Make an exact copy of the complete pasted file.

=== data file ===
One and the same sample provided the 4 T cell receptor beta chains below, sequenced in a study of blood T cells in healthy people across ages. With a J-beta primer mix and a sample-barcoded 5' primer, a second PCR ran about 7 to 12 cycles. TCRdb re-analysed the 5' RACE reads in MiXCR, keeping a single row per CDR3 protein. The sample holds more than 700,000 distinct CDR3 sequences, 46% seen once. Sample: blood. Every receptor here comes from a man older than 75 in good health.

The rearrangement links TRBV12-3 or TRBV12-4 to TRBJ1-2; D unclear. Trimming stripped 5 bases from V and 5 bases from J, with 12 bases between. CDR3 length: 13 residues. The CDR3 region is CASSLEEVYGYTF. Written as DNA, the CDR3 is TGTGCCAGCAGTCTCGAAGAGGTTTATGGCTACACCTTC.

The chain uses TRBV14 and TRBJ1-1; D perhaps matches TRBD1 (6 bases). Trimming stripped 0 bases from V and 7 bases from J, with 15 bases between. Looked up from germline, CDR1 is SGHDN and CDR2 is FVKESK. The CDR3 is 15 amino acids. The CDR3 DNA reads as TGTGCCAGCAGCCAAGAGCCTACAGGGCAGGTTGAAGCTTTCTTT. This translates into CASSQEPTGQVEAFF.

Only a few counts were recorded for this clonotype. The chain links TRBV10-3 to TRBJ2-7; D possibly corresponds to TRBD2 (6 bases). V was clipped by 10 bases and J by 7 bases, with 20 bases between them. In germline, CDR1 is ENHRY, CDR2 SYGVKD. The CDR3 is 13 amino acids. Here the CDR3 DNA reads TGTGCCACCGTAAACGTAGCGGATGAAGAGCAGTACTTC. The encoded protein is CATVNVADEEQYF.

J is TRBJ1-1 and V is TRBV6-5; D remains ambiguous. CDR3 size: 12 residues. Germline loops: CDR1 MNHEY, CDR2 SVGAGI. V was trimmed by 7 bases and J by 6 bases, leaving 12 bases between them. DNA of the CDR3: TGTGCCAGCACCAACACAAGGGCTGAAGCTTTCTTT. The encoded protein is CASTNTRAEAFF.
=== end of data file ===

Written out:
One and the same sample provided the 4 T cell receptor beta chains below, sequenced in a study of blood T cells in healthy people across ages. With a J-beta primer mix and a sample-barcoded 5' primer, a second PCR ran about 7 to 12 cycles. TCRdb re-analysed the 5' RACE reads in MiXCR, keeping a single row per CDR3 protein. The sample holds more than 700,000 distinct CDR3 sequences, 46% seen once. Sample: blood. Every receptor here comes from a man older than 75 in good health.

The rearrangement links TRBV12-3 or TRBV12-4 to TRBJ1-2; D unclear. Trimming stripped 5 bases from V and 5 bases from J, with 12 bases between. CDR3 length: 13 residues. The CDR3 region is CASSLEEVYGYTF. Written as DNA, the CDR3 is TGTGCCAGCAGTCTCGAAGAGGTTTATGGCTACACCTTC.

The chain uses TRBV14 and TRBJ1-1; D perhaps matches TRBD1 (6 bases). Trimming stripped 0 bases from V and 7 bases from J, with 15 bases between. Looked up from germline, CDR1 is SGHDN and CDR2 is FVKESK. The CDR3 is 15 amino acids. The CDR3 DNA reads as TGTGCCAGCAGCCAAGAGCCTACAGGGCAGGTTGAAGCTTTCTTT. This translates into CASSQEPTGQVEAFF.

Only a few counts were recorded for this clonotype. The chain links TRBV10-3 to TRBJ2-7; D possibly corresponds to TRBD2 (6 bases). V was clipped by 10 bases and J by 7 bases, with 20 bases between them. In germline, CDR1 is ENHRY, CDR2 SYGVKD. The CDR3 is 13 amino acids. Here the CDR3 DNA reads TGTGCCACCGTAAACGTAGCGGATGAAGAGCAGTACTTC. The encoded protein is CATVNVADEEQYF.

J is TRBJ1-1 and V is TRBV6-5; D remains ambiguous. CDR3 size: 12 residues. Germline loops: CDR1 MNHEY, CDR2 SVGAGI. V was trimmed by 7 bases and J by 6 bases, leaving 12 bases between them. DNA of the CDR3: TGTGCCAGCACCAACACAAGGGCTGAAGCTTTCTTT. The encoded protein is CASTNTRAEAFF.